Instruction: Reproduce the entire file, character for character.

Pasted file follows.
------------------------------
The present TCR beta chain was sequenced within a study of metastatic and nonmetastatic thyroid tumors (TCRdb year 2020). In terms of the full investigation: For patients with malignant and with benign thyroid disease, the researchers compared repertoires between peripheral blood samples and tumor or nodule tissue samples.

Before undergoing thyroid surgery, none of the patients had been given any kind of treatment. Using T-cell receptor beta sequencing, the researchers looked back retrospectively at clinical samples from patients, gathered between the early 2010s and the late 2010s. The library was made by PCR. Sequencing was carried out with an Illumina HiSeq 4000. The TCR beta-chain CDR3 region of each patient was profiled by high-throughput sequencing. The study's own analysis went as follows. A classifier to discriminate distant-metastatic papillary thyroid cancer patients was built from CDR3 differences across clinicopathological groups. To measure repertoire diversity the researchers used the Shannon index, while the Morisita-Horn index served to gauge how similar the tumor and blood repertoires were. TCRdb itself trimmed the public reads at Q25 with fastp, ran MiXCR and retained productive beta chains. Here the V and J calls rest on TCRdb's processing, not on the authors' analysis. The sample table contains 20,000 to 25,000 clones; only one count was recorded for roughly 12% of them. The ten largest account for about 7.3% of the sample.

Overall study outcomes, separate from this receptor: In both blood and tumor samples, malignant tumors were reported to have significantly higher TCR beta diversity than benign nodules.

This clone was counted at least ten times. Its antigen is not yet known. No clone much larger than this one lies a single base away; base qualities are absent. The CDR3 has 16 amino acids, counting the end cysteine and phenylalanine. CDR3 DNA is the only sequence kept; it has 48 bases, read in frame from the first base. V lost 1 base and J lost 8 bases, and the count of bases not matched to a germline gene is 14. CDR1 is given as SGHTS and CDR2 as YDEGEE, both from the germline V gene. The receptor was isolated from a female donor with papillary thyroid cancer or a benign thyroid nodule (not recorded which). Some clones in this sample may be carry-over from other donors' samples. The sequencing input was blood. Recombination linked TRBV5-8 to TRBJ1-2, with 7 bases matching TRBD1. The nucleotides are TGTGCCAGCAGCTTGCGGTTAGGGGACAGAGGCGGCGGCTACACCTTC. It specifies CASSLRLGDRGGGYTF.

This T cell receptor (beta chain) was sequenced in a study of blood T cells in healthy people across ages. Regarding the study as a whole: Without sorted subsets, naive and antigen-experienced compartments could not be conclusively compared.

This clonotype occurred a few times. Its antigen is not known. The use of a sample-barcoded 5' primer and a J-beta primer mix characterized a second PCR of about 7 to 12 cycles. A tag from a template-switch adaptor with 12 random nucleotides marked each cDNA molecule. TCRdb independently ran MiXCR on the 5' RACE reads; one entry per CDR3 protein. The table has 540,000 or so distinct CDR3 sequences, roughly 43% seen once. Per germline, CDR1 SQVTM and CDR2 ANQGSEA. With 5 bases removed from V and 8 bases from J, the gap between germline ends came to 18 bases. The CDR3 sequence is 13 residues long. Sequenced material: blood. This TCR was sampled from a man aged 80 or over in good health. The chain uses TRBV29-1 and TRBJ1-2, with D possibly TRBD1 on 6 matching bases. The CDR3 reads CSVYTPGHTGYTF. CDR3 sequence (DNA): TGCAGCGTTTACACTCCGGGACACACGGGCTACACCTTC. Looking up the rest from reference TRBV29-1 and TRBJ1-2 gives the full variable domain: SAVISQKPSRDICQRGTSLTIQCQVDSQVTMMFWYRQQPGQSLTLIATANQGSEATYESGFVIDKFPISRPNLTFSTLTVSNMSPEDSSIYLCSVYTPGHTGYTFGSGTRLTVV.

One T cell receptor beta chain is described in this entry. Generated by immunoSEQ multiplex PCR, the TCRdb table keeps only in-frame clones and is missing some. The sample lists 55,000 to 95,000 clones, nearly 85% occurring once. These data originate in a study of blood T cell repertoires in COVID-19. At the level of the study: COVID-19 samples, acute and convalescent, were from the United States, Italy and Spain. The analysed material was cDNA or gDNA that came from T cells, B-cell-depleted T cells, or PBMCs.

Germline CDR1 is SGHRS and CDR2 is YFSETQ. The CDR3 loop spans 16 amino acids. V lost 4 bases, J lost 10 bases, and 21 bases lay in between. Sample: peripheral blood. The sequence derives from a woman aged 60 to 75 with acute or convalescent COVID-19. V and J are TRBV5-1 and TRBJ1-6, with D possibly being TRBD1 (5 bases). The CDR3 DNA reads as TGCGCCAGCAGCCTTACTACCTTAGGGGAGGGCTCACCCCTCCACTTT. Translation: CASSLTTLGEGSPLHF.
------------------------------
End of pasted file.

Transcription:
The present TCR beta chain was sequenced within a study of metastatic and nonmetastatic thyroid tumors (TCRdb year 2020). In terms of the full investigation: For patients with malignant and with benign thyroid disease, the researchers compared repertoires between peripheral blood samples and tumor or nodule tissue samples.

Before undergoing thyroid surgery, none of the patients had been given any kind of treatment. Using T-cell receptor beta sequencing, the researchers looked back retrospectively at clinical samples from patients, gathered between the early 2010s and the late 2010s. The library was made by PCR. Sequencing was carried out with an Illumina HiSeq 4000. The TCR beta-chain CDR3 region of each patient was profiled by high-throughput sequencing. The study's own analysis went as follows. A classifier to discriminate distant-metastatic papillary thyroid cancer patients was built from CDR3 differences across clinicopathological groups. To measure repertoire diversity the researchers used the Shannon index, while the Morisita-Horn index served to gauge how similar the tumor and blood repertoires were. TCRdb itself trimmed the public reads at Q25 with fastp, ran MiXCR and retained productive beta chains. Here the V and J calls rest on TCRdb's processing, not on the authors' analysis. The sample table contains 20,000 to 25,000 clones; only one count was recorded for roughly 12% of them. The ten largest account for about 7.3% of the sample.

Overall study outcomes, separate from this receptor: In both blood and tumor samples, malignant tumors were reported to have significantly higher TCR beta diversity than benign nodules.

This clone was counted at least ten times. Its antigen is not yet known. No clone much larger than this one lies a single base away; base qualities are absent. The CDR3 has 16 amino acids, counting the end cysteine and phenylalanine. CDR3 DNA is the only sequence kept; it has 48 bases, read in frame from the first base. V lost 1 base and J lost 8 bases, and the count of bases not matched to a germline gene is 14. CDR1 is given as SGHTS and CDR2 as YDEGEE, both from the germline V gene. The receptor was isolated from a female donor with papillary thyroid cancer or a benign thyroid nodule (not recorded which). Some clones in this sample may be carry-over from other donors' samples. The sequencing input was blood. Recombination linked TRBV5-8 to TRBJ1-2, with 7 bases matching TRBD1. The nucleotides are TGTGCCAGCAGCTTGCGGTTAGGGGACAGAGGCGGCGGCTACACCTTC. It specifies CASSLRLGDRGGGYTF.

This T cell receptor (beta chain) was sequenced in a study of blood T cells in healthy people across ages. Regarding the study as a whole: Without sorted subsets, naive and antigen-experienced compartments could not be conclusively compared.

This clonotype occurred a few times. Its antigen is not known. The use of a sample-barcoded 5' primer and a J-beta primer mix characterized a second PCR of about 7 to 12 cycles. A tag from a template-switch adaptor with 12 random nucleotides marked each cDNA molecule. TCRdb independently ran MiXCR on the 5' RACE reads; one entry per CDR3 protein. The table has 540,000 or so distinct CDR3 sequences, roughly 43% seen once. Per germline, CDR1 SQVTM and CDR2 ANQGSEA. With 5 bases removed from V and 8 bases from J, the gap between germline ends came to 18 bases. The CDR3 sequence is 13 residues long. Sequenced material: blood. This TCR was sampled from a man aged 80 or over in good health. The chain uses TRBV29-1 and TRBJ1-2, with D possibly TRBD1 on 6 matching bases. The CDR3 reads CSVYTPGHTGYTF. CDR3 sequence (DNA): TGCAGCGTTTACACTCCGGGACACACGGGCTACACCTTC. Looking up the rest from reference TRBV29-1 and TRBJ1-2 gives the full variable domain: SAVISQKPSRDICQRGTSLTIQCQVDSQVTMMFWYRQQPGQSLTLIATANQGSEATYESGFVIDKFPISRPNLTFSTLTVSNMSPEDSSIYLCSVYTPGHTGYTFGSGTRLTVV.

One T cell receptor beta chain is described in this entry. Generated by immunoSEQ multiplex PCR, the TCRdb table keeps only in-frame clones and is missing some. The sample lists 55,000 to 95,000 clones, nearly 85% occurring once. These data originate in a study of blood T cell repertoires in COVID-19. At the level of the study: COVID-19 samples, acute and convalescent, were from the United States, Italy and Spain. The analysed material was cDNA or gDNA that came from T cells, B-cell-depleted T cells, or PBMCs.

Germline CDR1 is SGHRS and CDR2 is YFSETQ. The CDR3 loop spans 16 amino acids. V lost 4 bases, J lost 10 bases, and 21 bases lay in between. Sample: peripheral blood. The sequence derives from a woman aged 60 to 75 with acute or convalescent COVID-19. V and J are TRBV5-1 and TRBJ1-6, with D possibly being TRBD1 (5 bases). The CDR3 DNA reads as TGCGCCAGCAGCCTTACTACCTTAGGGGAGGGCTCACCCCTCCACTTT. Translation: CASSLTTLGEGSPLHF.